Pacific Northwest artist Dan Reeder has been turning everyday materials into magical creatures for four decades. Now, he is using his talents to help support brain cancer research for The Dragon Master Foundation.
Reeder said he gets many solicitations from various charities, and is very conscious of making a good choice in supporting the ones he feels are right.
When the foundation came along, he said the first thing that caught his attention was, of course, the name.
“It certainly fit my art. And I really liked the logo; a dragon silhouette in a double helix. How clever,” he said. “Making a paper mache rendition of that logo posed a great artistic challenge.”
The logo and name, however, weren’t what sold him on helping the foundation, since making a dragon for someone is a good two- or three-month commitment.
“It was one of the vice presidents, David Herrmann, who initially sold me on the foundation,” Reeder said. “He is a TV executive, but he gives his time freely to this group. In fact, I found that all members of the staff of the foundation are essentially volunteers. That impresses me. It also keeps the expense ratio incredibly low, to less than 1 percent. Unheard of in this day and age!”
As a result, Reeder said all the proceeds from the foundation’s work go towards helping researchers fight cancer.
“They are committed to make sure that the data being gathered about cancer gets shared by the people working on the front lines,” Reeder said. “The foundation itself was started in memory of a very special kid named David. His mother and stepfather wanted this foundation to be his legacy.”
The foundation’s inspiration, David Pearson, passed away at age 16 after a 20-month fight with glioblastoma multiforme, but his brief life touched many people with his spirit, humor, and enthusiasm.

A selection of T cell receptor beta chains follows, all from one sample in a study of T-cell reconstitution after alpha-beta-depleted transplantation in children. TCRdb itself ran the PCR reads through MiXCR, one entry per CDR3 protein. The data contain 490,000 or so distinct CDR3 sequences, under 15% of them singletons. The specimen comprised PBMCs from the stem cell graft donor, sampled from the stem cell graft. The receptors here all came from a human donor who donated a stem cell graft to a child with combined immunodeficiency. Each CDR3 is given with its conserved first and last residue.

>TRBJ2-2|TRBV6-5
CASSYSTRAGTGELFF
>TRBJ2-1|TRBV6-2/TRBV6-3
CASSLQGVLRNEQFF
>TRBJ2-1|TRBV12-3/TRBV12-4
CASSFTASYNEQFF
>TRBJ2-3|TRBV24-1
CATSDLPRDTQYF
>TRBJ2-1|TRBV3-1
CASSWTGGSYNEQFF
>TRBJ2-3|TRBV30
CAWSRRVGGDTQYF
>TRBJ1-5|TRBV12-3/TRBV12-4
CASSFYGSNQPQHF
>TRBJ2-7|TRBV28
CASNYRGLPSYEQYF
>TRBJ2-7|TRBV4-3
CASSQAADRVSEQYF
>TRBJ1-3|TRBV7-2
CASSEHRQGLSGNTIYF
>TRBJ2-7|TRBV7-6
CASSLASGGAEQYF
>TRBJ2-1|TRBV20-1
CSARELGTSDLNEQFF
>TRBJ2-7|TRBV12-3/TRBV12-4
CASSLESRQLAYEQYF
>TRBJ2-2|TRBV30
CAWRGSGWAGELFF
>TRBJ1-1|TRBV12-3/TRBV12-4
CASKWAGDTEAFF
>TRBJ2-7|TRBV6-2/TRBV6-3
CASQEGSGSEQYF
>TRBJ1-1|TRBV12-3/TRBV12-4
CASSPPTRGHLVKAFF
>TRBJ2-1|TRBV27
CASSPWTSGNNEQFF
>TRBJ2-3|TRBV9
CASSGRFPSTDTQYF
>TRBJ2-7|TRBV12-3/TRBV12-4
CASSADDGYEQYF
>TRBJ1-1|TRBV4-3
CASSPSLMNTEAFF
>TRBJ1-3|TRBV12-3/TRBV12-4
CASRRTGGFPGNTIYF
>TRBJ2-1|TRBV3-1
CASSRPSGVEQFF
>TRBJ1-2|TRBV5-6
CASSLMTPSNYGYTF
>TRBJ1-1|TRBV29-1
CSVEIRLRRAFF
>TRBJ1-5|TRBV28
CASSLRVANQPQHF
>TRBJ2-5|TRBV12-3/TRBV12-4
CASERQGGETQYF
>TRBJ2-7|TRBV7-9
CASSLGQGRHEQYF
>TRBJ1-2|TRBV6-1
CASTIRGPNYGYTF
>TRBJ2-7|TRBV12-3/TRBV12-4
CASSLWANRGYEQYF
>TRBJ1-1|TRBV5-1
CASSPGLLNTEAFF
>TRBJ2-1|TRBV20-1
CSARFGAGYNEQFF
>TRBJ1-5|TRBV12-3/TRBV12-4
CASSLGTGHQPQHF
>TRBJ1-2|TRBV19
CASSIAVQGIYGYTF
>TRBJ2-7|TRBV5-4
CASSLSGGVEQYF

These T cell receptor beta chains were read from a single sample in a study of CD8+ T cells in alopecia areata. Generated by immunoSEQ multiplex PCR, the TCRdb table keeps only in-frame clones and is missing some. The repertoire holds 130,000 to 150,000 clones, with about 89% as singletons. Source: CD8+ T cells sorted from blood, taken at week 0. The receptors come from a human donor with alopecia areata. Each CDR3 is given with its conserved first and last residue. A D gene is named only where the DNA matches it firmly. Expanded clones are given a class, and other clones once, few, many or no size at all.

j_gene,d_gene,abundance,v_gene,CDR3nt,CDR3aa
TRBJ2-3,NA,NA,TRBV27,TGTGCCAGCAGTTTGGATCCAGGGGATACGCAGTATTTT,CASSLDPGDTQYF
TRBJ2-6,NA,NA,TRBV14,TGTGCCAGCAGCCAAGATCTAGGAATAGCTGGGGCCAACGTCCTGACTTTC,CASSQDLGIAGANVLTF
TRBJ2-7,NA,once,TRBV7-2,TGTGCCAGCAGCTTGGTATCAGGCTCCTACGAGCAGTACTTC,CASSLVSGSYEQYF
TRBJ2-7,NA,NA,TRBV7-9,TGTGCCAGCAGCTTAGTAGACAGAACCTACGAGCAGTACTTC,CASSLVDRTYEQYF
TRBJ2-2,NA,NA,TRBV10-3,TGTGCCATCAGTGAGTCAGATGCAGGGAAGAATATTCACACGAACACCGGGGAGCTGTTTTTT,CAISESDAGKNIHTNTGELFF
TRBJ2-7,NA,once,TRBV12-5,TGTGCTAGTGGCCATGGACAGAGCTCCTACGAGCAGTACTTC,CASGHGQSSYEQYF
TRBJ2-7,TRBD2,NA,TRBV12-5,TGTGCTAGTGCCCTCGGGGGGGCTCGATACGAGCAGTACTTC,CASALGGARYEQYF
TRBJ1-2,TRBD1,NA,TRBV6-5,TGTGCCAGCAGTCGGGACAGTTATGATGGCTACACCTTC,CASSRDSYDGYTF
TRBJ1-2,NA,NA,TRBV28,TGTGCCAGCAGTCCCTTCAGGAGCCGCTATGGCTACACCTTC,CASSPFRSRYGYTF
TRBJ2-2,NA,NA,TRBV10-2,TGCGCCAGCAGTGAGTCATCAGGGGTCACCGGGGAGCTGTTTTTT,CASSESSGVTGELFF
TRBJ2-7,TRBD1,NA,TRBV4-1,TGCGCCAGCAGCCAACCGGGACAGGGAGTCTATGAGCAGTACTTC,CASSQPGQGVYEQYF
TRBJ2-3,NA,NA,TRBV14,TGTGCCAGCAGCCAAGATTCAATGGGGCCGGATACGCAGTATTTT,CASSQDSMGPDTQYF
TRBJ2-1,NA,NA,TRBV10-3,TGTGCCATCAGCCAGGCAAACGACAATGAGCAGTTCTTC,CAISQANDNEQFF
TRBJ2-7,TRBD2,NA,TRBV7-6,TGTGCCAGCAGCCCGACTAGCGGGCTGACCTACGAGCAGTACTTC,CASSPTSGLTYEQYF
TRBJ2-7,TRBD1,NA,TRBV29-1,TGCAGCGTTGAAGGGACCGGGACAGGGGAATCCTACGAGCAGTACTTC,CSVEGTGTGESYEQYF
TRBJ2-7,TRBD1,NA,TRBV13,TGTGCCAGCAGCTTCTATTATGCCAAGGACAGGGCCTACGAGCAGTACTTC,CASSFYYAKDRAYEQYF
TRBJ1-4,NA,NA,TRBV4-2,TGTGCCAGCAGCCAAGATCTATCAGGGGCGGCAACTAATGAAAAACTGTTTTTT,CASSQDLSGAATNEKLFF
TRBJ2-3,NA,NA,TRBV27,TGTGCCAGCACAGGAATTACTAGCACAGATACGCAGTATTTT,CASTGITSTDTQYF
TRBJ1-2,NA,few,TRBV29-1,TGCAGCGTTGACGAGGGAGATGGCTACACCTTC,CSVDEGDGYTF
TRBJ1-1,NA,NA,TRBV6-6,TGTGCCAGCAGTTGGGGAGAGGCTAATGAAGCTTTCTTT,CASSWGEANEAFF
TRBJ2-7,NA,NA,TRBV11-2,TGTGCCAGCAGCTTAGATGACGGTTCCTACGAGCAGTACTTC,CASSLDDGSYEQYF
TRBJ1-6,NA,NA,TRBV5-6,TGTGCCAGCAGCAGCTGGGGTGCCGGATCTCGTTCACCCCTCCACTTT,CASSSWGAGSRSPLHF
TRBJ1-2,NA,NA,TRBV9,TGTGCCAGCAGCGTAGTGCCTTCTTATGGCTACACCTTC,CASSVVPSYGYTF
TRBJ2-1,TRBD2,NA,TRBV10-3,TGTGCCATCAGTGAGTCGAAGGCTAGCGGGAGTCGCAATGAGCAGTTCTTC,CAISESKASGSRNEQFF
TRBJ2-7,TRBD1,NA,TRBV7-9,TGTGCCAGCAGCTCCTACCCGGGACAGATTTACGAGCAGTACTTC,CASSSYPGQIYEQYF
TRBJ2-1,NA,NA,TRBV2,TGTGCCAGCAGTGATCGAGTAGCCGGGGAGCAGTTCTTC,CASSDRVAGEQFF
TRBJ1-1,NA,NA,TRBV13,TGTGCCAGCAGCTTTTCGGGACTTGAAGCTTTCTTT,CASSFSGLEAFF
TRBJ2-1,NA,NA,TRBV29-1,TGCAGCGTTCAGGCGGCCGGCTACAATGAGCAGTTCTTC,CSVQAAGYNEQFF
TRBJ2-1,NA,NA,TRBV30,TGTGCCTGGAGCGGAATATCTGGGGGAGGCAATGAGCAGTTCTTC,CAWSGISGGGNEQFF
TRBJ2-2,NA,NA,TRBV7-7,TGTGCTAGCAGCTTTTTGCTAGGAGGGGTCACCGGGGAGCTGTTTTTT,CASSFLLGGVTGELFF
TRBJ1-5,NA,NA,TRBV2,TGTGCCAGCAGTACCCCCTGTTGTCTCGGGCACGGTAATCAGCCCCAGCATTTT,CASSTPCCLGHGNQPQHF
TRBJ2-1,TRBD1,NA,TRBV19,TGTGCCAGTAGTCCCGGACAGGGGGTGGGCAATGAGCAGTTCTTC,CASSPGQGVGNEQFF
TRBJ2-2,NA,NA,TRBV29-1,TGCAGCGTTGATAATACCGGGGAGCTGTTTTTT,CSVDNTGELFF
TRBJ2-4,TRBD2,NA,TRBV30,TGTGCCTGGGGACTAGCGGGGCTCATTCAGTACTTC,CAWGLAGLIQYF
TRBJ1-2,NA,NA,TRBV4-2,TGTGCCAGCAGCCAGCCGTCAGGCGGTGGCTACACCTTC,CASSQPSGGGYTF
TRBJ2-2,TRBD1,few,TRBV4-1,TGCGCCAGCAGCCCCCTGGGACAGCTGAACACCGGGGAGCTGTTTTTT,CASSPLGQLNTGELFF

“All of this appeals to me,” Reeder said. “The more I learned about this foundation, the more I wanted to help.”
The more Reeder worked with Herrmann and foundation President Amanda Haddock, the more impressed he grew with their dedication to the cause. He was also very happy with how his rendition of the logo turned out.
“As an artist, it is always thrilling when a project works out the way you envision it,” he said. “I think I captured that logo.”
In addition to making the dragon, Reeder agreed to make a time-lapse video of the dragon-making process, so people can see the creature’s birth.
The prize drawing is set up in a crowdfunding manner, and donations of $10 to more than $250 gives donors 100 or more entries in the drawing, and, depending on the level of financial support, autographed copies of Reeder’s book, Paper Mache Dragons, as well as posters, glow-in-the-dark T-shirts and other prizes.
Reeder said he knows there are many good causes and charities out there, but with finite time and resources, he said it is important for people to pick carefully to know their dollars are well spent. He feels cancer research is an extremely worthy cause.
“I don’t know anyone who hasn’t been touched by this dreaded disease. I certainly have,” he said. “From everything I’ve read, it appears that we are on the verge of beating this disease. It just needs a final push over the top. I think it’s the right time and the right cause.”
Reeder admits he is a disciple of the paper mache medium, which he feels is both underrated and underutilized.